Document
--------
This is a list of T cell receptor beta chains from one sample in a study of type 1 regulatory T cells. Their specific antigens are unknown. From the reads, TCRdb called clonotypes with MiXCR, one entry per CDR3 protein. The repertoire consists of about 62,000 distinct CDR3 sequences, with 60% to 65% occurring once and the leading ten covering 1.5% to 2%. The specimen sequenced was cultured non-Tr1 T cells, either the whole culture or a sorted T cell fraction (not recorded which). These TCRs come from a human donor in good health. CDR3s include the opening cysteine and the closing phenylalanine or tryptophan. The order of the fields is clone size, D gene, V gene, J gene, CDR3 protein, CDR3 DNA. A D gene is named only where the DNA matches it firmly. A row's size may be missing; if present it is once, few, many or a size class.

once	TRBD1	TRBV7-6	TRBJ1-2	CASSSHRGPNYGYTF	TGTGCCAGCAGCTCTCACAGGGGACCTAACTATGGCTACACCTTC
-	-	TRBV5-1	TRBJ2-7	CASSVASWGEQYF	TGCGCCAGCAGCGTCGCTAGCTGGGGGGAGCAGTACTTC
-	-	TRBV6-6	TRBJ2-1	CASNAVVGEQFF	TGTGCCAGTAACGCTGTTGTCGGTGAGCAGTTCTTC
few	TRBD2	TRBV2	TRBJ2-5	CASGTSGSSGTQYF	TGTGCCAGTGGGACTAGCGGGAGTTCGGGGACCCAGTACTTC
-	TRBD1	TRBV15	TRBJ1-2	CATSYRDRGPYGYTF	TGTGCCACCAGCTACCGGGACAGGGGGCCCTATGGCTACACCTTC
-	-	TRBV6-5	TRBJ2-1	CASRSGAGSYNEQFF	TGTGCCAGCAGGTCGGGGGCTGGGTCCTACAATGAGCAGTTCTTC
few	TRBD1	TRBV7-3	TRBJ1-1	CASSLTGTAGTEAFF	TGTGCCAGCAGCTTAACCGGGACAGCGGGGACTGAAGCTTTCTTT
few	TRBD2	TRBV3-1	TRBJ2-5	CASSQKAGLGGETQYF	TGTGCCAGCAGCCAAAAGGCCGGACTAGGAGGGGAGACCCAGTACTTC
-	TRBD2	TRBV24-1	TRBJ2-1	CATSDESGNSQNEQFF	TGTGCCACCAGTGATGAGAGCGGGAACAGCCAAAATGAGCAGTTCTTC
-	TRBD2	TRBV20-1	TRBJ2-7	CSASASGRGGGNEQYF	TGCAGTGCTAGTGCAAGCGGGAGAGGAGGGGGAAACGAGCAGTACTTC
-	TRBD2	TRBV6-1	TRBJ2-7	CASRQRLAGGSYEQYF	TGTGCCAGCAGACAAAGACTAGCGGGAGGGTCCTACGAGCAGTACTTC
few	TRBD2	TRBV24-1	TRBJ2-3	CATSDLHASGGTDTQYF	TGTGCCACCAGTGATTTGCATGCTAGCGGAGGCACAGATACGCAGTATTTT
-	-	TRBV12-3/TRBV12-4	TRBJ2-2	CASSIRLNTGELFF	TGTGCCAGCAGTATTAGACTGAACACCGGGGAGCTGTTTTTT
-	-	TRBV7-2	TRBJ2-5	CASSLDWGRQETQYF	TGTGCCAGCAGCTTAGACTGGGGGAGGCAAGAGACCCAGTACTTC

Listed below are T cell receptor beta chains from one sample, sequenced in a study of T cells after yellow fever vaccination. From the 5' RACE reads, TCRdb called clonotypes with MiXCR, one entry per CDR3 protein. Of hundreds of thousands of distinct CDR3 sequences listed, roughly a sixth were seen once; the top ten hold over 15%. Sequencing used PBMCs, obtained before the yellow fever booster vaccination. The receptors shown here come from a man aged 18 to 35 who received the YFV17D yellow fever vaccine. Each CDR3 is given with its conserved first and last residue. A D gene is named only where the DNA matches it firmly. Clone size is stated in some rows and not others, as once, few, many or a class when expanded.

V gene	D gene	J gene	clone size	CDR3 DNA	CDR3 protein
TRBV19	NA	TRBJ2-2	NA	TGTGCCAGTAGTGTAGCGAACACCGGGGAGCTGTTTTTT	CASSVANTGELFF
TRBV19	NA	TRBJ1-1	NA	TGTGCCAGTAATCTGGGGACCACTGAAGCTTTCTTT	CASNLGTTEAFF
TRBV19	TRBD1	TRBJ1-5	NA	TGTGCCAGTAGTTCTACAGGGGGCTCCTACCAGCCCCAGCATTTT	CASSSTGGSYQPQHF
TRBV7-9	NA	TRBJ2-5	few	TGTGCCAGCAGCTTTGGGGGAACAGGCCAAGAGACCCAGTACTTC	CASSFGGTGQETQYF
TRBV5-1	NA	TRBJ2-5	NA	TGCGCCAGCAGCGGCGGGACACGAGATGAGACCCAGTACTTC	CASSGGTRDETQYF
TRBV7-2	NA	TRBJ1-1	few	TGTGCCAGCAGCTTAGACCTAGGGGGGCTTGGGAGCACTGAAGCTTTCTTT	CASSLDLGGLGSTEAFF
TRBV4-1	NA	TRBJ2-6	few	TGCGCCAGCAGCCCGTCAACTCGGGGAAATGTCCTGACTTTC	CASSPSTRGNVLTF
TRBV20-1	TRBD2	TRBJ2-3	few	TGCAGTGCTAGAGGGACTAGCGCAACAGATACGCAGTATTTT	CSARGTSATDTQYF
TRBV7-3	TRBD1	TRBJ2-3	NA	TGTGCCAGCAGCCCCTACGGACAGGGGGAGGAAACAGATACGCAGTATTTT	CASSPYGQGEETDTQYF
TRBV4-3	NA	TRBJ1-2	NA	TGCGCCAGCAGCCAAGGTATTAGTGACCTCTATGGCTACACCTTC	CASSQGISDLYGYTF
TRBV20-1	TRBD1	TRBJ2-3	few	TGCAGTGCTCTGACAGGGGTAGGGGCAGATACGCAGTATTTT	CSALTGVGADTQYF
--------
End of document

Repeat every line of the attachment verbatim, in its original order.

This is a list of T cell receptor beta chains from one sample in a study of type 1 regulatory T cells. Their specific antigens are unknown. From the reads, TCRdb called clonotypes with MiXCR, one entry per CDR3 protein. The repertoire consists of about 62,000 distinct CDR3 sequences, with 60% to 65% occurring once and the leading ten covering 1.5% to 2%. The specimen sequenced was cultured non-Tr1 T cells, either the whole culture or a sorted T cell fraction (not recorded which). These TCRs come from a human donor in good health. CDR3s include the opening cysteine and the closing phenylalanine or tryptophan. The order of the fields is clone size, D gene, V gene, J gene, CDR3 protein, CDR3 DNA. A D gene is named only where the DNA matches it firmly. A row's size may be missing; if present it is once, few, many or a size class.

once	TRBD1	TRBV7-6	TRBJ1-2	CASSSHRGPNYGYTF	TGTGCCAGCAGCTCTCACAGGGGACCTAACTATGGCTACACCTTC
-	-	TRBV5-1	TRBJ2-7	CASSVASWGEQYF	TGCGCCAGCAGCGTCGCTAGCTGGGGGGAGCAGTACTTC
-	-	TRBV6-6	TRBJ2-1	CASNAVVGEQFF	TGTGCCAGTAACGCTGTTGTCGGTGAGCAGTTCTTC
few	TRBD2	TRBV2	TRBJ2-5	CASGTSGSSGTQYF	TGTGCCAGTGGGACTAGCGGGAGTTCGGGGACCCAGTACTTC
-	TRBD1	TRBV15	TRBJ1-2	CATSYRDRGPYGYTF	TGTGCCACCAGCTACCGGGACAGGGGGCCCTATGGCTACACCTTC
-	-	TRBV6-5	TRBJ2-1	CASRSGAGSYNEQFF	TGTGCCAGCAGGTCGGGGGCTGGGTCCTACAATGAGCAGTTCTTC
few	TRBD1	TRBV7-3	TRBJ1-1	CASSLTGTAGTEAFF	TGTGCCAGCAGCTTAACCGGGACAGCGGGGACTGAAGCTTTCTTT
few	TRBD2	TRBV3-1	TRBJ2-5	CASSQKAGLGGETQYF	TGTGCCAGCAGCCAAAAGGCCGGACTAGGAGGGGAGACCCAGTACTTC
-	TRBD2	TRBV24-1	TRBJ2-1	CATSDESGNSQNEQFF	TGTGCCACCAGTGATGAGAGCGGGAACAGCCAAAATGAGCAGTTCTTC
-	TRBD2	TRBV20-1	TRBJ2-7	CSASASGRGGGNEQYF	TGCAGTGCTAGTGCAAGCGGGAGAGGAGGGGGAAACGAGCAGTACTTC
-	TRBD2	TRBV6-1	TRBJ2-7	CASRQRLAGGSYEQYF	TGTGCCAGCAGACAAAGACTAGCGGGAGGGTCCTACGAGCAGTACTTC
few	TRBD2	TRBV24-1	TRBJ2-3	CATSDLHASGGTDTQYF	TGTGCCACCAGTGATTTGCATGCTAGCGGAGGCACAGATACGCAGTATTTT
-	-	TRBV12-3/TRBV12-4	TRBJ2-2	CASSIRLNTGELFF	TGTGCCAGCAGTATTAGACTGAACACCGGGGAGCTGTTTTTT
-	-	TRBV7-2	TRBJ2-5	CASSLDWGRQETQYF	TGTGCCAGCAGCTTAGACTGGGGGAGGCAAGAGACCCAGTACTTC

Listed below are T cell receptor beta chains from one sample, sequenced in a study of T cells after yellow fever vaccination. From the 5' RACE reads, TCRdb called clonotypes with MiXCR, one entry per CDR3 protein. Of hundreds of thousands of distinct CDR3 sequences listed, roughly a sixth were seen once; the top ten hold over 15%. Sequencing used PBMCs, obtained before the yellow fever booster vaccination. The receptors shown here come from a man aged 18 to 35 who received the YFV17D yellow fever vaccine. Each CDR3 is given with its conserved first and last residue. A D gene is named only where the DNA matches it firmly. Clone size is stated in some rows and not others, as once, few, many or a class when expanded.

V gene	D gene	J gene	clone size	CDR3 DNA	CDR3 protein
TRBV19	NA	TRBJ2-2	NA	TGTGCCAGTAGTGTAGCGAACACCGGGGAGCTGTTTTTT	CASSVANTGELFF
TRBV19	NA	TRBJ1-1	NA	TGTGCCAGTAATCTGGGGACCACTGAAGCTTTCTTT	CASNLGTTEAFF
TRBV19	TRBD1	TRBJ1-5	NA	TGTGCCAGTAGTTCTACAGGGGGCTCCTACCAGCCCCAGCATTTT	CASSSTGGSYQPQHF
TRBV7-9	NA	TRBJ2-5	few	TGTGCCAGCAGCTTTGGGGGAACAGGCCAAGAGACCCAGTACTTC	CASSFGGTGQETQYF
TRBV5-1	NA	TRBJ2-5	NA	TGCGCCAGCAGCGGCGGGACACGAGATGAGACCCAGTACTTC	CASSGGTRDETQYF
TRBV7-2	NA	TRBJ1-1	few	TGTGCCAGCAGCTTAGACCTAGGGGGGCTTGGGAGCACTGAAGCTTTCTTT	CASSLDLGGLGSTEAFF
TRBV4-1	NA	TRBJ2-6	few	TGCGCCAGCAGCCCGTCAACTCGGGGAAATGTCCTGACTTTC	CASSPSTRGNVLTF
TRBV20-1	TRBD2	TRBJ2-3	few	TGCAGTGCTAGAGGGACTAGCGCAACAGATACGCAGTATTTT	CSARGTSATDTQYF
TRBV7-3	TRBD1	TRBJ2-3	NA	TGTGCCAGCAGCCCCTACGGACAGGGGGAGGAAACAGATACGCAGTATTTT	CASSPYGQGEETDTQYF
TRBV4-3	NA	TRBJ1-2	NA	TGCGCCAGCAGCCAAGGTATTAGTGACCTCTATGGCTACACCTTC	CASSQGISDLYGYTF
TRBV20-1	TRBD1	TRBJ2-3	few	TGCAGTGCTCTGACAGGGGTAGGGGCAGATACGCAGTATTTT	CSALTGVGADTQYF